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25 Important Points About Badrinath Temple in Uttarakhand, India

In this article, we will see 25 Important Points About Badrinath Temple in Uttarakhand, India. Badrinath Temple is one of the famous Hindu temple in India. This temple is located in the Garhwal hill tracks at an elevation of 3,133m above mean sea level. It is one of the most visited Hindu Pilgrimage center in India having recorded 1,060,000 visits. We will see some more important points about this temple in below section.

Important Points About Badrinath Temple in Uttarakhand, India

Important Points About Badrinath Temple in Uttarakhand, India

  • Badrinath Temple is located in the town of Badrinath, Uttarakhand.
  • The Nar Parbat mountain is located opposite to the temple, while the Narayana Parbat is located behind the Neelkanth peak.
  • It is a Hindu Temple dedicated to Lord Vishnu.
  • The Temple is one of the 108 Divya Desams dedicated to Lord Vishnu.
  • Temple also houses images of the god of wealth – Kubera, sage Narada, Uddhava, Nar and Narayan.
  • All the deities in this temple are made up of Black Stone.
  • It is also one of the four Char Dham pilgrimage site. Other sites includes Rameswaram, Puri and Dwarka. More about Char Dham.
  • It is believed that every Hindu should undertake Char Dhaam Yatra at least once in a life time to avail the blessings of gods adorning the shrines.
  • The temple is located on the banks of Alaknanda River.
  • The temple is mentioned in ancient religious texts like Vishnu Purana and Skanda Purana.
  • The Badrinath temple is one of five related shrines called Panch Badri, which are dedicated to the worship of Lord Vishnu.
  • The temple has three structures: the Garbhagriha (sanctum), the Darshan Mandap (worship hall), and Sabha Mandap (convention hall).
  • The conical-shaped roof of the sanctum, the garbhagriha, is approximately 15 m (49 ft) tall with a small cupola on top, covered with a gold gilt roof.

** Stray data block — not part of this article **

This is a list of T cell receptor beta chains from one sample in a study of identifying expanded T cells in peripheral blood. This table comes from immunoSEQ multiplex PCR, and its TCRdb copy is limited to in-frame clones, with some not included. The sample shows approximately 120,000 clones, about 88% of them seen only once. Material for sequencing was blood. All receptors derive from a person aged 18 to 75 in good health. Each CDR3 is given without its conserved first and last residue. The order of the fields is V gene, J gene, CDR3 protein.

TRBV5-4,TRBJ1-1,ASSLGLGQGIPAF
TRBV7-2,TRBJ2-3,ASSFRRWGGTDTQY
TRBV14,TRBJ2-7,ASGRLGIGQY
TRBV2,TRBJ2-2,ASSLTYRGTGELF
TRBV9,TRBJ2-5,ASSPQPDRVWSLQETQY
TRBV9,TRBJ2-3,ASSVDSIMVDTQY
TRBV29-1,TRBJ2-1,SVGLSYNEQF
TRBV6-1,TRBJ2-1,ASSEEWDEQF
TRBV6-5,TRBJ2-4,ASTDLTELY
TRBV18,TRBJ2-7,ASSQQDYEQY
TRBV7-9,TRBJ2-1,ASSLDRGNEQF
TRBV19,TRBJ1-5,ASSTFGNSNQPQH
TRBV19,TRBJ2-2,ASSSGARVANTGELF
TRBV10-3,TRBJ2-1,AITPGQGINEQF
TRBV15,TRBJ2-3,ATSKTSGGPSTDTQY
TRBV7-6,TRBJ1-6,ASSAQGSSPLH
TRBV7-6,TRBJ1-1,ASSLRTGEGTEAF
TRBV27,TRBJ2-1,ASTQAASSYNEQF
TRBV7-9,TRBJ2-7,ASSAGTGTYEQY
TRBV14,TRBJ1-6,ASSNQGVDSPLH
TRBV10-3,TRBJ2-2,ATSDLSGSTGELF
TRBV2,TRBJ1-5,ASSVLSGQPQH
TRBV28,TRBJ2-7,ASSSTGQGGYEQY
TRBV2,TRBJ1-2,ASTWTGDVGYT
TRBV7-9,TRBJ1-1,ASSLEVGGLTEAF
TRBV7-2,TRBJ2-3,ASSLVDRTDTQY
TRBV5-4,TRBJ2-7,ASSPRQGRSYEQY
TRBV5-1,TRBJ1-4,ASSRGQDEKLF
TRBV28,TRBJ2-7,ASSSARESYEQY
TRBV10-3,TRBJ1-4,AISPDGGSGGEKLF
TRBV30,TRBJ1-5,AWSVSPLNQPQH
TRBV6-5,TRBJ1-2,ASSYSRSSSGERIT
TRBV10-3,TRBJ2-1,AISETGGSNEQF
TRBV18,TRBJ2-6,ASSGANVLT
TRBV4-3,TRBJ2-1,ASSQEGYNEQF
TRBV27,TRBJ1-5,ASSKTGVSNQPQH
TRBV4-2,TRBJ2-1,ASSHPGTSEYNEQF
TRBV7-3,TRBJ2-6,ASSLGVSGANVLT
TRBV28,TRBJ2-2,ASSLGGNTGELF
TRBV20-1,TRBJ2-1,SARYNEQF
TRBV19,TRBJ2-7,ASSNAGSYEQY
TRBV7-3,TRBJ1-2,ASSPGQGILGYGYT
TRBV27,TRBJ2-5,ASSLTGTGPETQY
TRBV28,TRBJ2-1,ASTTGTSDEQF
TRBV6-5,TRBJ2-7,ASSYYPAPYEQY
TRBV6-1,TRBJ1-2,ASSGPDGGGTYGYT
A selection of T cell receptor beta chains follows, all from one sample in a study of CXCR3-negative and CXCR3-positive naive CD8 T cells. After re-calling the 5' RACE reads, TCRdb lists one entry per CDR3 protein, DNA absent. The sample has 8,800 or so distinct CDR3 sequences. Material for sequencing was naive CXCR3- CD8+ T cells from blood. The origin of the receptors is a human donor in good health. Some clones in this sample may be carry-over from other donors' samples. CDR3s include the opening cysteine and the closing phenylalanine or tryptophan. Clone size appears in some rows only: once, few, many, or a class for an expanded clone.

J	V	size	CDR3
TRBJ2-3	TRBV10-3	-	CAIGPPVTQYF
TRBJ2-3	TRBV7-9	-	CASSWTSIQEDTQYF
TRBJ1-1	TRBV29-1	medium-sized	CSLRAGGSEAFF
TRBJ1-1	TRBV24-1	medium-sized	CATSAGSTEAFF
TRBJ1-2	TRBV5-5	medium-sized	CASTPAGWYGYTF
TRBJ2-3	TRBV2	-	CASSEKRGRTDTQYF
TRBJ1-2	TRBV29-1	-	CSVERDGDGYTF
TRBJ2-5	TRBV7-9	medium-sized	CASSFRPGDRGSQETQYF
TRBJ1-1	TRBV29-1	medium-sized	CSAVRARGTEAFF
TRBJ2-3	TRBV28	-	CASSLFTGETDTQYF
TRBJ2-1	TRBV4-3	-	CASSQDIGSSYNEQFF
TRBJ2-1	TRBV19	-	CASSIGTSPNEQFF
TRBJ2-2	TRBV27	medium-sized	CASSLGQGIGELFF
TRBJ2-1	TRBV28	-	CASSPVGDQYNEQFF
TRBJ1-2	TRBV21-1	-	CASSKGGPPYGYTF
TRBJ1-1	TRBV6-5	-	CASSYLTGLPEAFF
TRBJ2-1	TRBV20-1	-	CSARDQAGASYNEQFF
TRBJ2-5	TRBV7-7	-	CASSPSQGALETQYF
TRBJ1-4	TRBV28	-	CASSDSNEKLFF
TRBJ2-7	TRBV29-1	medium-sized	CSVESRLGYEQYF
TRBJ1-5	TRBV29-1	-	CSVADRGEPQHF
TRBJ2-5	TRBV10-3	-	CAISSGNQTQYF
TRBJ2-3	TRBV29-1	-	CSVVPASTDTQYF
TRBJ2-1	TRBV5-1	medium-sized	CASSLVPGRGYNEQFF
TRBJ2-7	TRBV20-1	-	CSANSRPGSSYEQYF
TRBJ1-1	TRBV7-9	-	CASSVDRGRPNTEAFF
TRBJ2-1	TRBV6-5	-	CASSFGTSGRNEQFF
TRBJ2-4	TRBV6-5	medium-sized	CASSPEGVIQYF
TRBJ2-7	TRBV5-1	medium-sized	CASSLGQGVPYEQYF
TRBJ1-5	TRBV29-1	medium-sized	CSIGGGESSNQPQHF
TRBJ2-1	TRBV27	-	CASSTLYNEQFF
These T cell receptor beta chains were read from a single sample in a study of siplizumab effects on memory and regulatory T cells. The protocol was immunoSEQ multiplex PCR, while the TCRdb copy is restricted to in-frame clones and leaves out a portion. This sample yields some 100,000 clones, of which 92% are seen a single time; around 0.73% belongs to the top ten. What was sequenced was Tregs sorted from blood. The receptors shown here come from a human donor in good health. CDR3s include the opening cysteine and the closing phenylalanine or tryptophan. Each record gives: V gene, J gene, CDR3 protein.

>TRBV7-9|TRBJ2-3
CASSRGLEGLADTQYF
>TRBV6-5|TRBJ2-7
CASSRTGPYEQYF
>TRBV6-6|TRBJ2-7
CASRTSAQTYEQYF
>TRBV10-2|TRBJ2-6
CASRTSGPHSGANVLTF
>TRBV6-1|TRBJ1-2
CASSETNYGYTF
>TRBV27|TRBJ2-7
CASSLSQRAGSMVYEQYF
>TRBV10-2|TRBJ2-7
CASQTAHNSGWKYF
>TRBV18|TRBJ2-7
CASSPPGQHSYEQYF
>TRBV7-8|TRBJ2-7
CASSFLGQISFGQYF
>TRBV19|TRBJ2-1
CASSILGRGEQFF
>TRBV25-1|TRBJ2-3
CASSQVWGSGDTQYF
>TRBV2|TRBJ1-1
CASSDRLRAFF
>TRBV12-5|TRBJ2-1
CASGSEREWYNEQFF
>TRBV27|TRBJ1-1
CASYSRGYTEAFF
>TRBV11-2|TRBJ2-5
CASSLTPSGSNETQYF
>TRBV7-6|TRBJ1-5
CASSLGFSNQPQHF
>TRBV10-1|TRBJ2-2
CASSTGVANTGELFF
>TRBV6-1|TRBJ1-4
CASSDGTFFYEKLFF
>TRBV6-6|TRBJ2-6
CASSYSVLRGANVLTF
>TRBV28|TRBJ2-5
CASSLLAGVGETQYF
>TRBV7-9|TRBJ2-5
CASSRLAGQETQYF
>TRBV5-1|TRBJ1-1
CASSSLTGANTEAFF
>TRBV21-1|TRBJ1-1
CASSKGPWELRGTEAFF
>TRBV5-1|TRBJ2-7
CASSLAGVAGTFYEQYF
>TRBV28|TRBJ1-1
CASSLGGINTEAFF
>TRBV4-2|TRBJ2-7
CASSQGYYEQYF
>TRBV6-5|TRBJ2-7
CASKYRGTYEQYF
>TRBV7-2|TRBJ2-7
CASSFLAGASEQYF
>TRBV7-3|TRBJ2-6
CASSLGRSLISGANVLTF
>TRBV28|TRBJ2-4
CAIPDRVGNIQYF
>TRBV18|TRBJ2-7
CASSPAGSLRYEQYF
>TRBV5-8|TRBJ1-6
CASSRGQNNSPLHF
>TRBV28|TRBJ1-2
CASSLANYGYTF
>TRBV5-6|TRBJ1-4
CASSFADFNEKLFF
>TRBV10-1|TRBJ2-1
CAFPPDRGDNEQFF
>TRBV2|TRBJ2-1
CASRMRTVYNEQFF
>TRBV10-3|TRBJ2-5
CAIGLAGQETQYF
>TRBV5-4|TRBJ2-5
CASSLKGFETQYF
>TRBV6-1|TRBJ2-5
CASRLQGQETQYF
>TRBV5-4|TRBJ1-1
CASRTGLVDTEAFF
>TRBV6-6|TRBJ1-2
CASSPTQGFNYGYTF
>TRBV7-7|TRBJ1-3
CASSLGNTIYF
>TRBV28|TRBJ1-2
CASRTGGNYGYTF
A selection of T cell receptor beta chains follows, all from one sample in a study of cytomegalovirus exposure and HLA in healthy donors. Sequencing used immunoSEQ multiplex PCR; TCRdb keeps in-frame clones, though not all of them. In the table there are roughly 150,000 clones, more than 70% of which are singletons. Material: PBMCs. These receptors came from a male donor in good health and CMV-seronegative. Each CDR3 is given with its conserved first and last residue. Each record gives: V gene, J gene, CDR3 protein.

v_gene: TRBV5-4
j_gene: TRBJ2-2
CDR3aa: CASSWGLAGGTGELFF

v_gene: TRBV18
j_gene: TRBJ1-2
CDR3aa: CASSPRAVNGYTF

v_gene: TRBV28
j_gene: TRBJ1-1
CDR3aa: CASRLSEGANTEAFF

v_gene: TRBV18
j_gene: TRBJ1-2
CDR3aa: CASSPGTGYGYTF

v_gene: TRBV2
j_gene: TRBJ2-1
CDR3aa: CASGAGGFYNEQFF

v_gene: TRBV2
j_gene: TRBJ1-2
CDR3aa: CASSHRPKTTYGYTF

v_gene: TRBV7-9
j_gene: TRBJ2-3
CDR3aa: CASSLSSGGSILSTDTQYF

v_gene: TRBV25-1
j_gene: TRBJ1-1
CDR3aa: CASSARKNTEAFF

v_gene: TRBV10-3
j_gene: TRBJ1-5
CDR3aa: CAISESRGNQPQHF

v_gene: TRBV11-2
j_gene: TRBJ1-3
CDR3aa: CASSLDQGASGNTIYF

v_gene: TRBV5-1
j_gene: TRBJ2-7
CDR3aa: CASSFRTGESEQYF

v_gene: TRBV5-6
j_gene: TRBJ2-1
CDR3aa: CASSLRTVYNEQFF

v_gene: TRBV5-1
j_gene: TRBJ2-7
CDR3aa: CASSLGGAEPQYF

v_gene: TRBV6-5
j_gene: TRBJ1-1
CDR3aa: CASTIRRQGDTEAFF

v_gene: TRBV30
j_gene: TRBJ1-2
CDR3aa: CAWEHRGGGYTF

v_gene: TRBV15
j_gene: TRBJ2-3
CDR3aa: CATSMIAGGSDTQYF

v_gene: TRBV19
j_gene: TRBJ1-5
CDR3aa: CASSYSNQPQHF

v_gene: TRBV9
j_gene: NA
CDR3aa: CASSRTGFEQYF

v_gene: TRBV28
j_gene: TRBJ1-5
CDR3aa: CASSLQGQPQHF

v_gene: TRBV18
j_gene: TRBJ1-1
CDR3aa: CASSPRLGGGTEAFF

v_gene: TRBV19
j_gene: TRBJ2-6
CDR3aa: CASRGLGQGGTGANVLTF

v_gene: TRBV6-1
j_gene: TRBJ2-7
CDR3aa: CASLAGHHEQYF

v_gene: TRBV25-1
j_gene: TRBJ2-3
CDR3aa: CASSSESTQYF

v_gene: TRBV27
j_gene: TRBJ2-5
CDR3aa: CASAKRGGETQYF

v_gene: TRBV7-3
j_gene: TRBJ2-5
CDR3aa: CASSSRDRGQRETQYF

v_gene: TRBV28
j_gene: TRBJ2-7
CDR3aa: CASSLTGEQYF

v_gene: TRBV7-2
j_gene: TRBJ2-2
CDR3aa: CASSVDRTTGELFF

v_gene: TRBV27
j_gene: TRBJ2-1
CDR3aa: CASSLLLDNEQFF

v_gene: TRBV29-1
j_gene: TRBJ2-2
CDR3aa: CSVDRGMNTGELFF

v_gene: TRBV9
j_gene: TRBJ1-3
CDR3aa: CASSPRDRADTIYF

• The deity of Lord Badrinarayana shows Him holding a Shankha (conch) and a Chakra (wheel) in two of his arms in a lifted posture and the other two arms resting on His lap in a Yogamudra (Padmasana) posture.
  • The two water ponds in the temple are called Narad Kund and Surya Kund.
  • The main shrine houses the 1 ft (0.30 m) Shaligram (black stone) deity of Lord Badrinarayana.
  • Few Historical texts suggests that this temple was originally established as a pilgrimage site by Adi Shankara in the ninth century.
  • Other Evidences suggests that this temple was originally a Buddhist Shrine till eight century and then later on Adi Shankara converted it to a Hindu Temple.
  • The temple is also mentioned in several ancient books like Bhagavata Purana and Mahabharata.
  • The most prominent festival held at Badrinath Temple is Mata Murti Ka Mela, which commemorates the descent of the river Ganges on mother earth.
  • It also finds its mention in the Divya Prabandha, an early medieval Tamil canon of the Azhwar saints from the 6th–9th centuries AD.
  • The Tapt Kund, a group of hot sulphur springs just below the temple, are considered to be medicinal.
  • The temple is closed for winter on the auspicious day of bhatridwityia or later during October-November.
  • the priests of the temple were Shiva ascetics called Dandi Sanyasis, who belonged to Nambudiri community, a religious group common in modern Kerala.
  • Although Badrinath is located in North India, the head priest, or Rawal, is traditionally a Nambudiri Brahmin chosen from the South Indian state of Kerala.
  • The temple is revered in Nalayira Divya Prabandham, in 11 hymns in the 7th-9th century Vaishnava canon by Periazhwar and in 13 hymns by Thirumangai Azhwar.
  • One of the unique aspect of this temple is that it remains opened for only 6 months in a year which generally starts from April till September.

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